The second part of their proposal is the key. Their proposal would put a basement on dwelling unit size of 800 square feet. Every unit would have to be 800 square feet under the proposed language. The Planning Department does not necessarily endorse this, there is no major issue, but this is a policy question that must go before the Planning Commission and City Council. Both proposals have included this language.

The 800 square feet number builds into an equivalent room count. When a plan is reviewed in the Multiple Family Residential districts, a floor plan is required. It must show where the bedrooms and kitchen will be located. Under the Applicant’s initial proposal, that would not be required. What would be required is a showing of how many square feet each unit would be, e.g., Unit A would be 800 square feet; Unit B would be 1,300 square feet. Within that, each square footage would have a room count assigned to it. There would be no need to provide floor plans. Essentially they would be proposing white boxes.

Mr. Schmitt said that Planner Jason Myers put together a graphic for the Planning Commission to review. This is a difficult topic to understand. 1,600 square foot boxes could be designed in a multitude of ways. The graphic showed typical designs – with room count possibilities ranging from one to four. Because there are so many ways to divide up a 1,600 square foot box, the Planning Department does not endorse this part of the proposal.

As a generalized approach, the current calculations with mixed-use developments, the room count is almost always going to be the limiting factor. If this is changed to an equivalent room count, the theoretical maximum could be achieved. Historically, the City of Novi has not endorsed proposals that get to the theoretical maximum. That is the major policy shift with respect to the equivalent room count. Does the City want to make it possible to hit the theoretical maximum density? This would essentially eliminate the second limiting factor in the Multiple Family Residential District. In terms of tangible numbers, an estimate of two people per unit is used. The Buildout Analysis agrees, and it is close to the census data. Obviously, the more units, the more people. The equivalent room count allows the developer to get closer to the maximum.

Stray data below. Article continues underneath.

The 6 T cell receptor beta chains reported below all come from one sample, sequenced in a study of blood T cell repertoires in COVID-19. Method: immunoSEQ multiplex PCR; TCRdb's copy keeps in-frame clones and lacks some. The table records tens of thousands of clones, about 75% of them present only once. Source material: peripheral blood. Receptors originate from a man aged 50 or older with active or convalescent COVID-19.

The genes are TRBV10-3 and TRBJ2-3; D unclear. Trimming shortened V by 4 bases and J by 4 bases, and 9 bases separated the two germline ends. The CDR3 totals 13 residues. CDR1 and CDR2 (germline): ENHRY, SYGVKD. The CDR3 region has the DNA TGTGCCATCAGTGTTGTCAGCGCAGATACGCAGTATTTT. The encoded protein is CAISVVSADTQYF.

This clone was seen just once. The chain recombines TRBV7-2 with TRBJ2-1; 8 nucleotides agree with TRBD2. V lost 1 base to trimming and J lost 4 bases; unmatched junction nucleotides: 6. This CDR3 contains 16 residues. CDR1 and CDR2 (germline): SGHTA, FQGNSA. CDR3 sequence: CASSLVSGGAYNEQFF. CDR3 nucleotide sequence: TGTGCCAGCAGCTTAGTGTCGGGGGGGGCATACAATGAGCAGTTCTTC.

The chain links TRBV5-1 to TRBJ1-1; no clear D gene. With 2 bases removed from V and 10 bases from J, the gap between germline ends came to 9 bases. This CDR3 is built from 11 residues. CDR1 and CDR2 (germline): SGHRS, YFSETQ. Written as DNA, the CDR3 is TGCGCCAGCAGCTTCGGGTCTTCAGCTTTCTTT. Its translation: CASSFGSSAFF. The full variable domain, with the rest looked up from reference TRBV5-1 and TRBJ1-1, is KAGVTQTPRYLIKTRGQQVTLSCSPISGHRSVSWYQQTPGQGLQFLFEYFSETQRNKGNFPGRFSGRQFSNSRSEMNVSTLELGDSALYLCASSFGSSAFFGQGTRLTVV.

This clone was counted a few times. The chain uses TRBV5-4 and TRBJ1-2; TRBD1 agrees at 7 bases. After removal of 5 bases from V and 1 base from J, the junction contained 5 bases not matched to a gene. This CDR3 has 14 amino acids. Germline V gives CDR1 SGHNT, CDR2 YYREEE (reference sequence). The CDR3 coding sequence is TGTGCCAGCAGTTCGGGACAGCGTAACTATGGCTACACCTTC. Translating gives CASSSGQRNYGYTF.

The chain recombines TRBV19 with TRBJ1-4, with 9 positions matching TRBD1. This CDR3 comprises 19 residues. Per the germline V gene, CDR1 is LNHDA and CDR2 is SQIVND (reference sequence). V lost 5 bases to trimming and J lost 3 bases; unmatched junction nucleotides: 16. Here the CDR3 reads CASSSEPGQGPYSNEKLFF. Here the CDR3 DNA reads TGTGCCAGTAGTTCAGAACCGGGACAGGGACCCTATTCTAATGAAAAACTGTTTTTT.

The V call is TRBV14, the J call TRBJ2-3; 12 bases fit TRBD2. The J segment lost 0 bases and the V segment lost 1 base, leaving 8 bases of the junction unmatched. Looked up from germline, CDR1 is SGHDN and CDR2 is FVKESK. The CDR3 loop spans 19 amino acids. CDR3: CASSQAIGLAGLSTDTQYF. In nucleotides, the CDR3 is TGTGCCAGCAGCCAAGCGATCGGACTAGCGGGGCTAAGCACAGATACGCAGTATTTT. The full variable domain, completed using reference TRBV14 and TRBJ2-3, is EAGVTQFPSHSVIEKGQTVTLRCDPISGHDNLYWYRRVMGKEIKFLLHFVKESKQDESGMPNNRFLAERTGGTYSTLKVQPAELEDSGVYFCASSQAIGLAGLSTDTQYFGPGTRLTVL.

The Planning Department proposes leaving the current minimum room sizes in the Ordinance: 400 sf/efficiency; 500 sf/1BR, etc. Those numbers would apply to nonmixed-use developments. These would be for traditional Multiple Family Residential developments. With mixed-use standards, the minimum sizes for each of those units would be consistent with what the Applicant is proposing: 800 sf/efficiency(loft or studio); 1100 sf/1BR, etc. The density does not change. Under the Planning Department’s proposal, the percentage does not change. This scheme will accomplish a couple of things. There will be far more clarity in how the City is going to review a mixed-use development. The City never had to deal with this before. It will increase the number of units that can be physically built, but will not increase the plan density. The plan density is still limited by the actual dwelling units per acre. It will create slightly taller buildings. Is it tangible? For comparison’s sake, the Novi Special water tower is 131 feet tall. It is built twenty feet lower than the surrounding grade, netting 111 feet in height. The Applicant would like to propose buildings that are about thirty feet shorter. There have been spirited discussions in the Planning Department regarding this issue. These are some major changes. Philosophically, some go against what some planners believe. The proposal set forth is a good compromise between allowing the developer to go forward and protecting the City’s vision.

Mr. Schmitt said that the original Town Center Visioning was provided to the Planning Commission for review. It gives a historical perspective on what the Town Center Steering Committee was thinking when the original Ordinance was designed. The Planning Commission has hindsight now, to look at what has changed and what didn’t work. The Planning Department wants this Ordinance to work.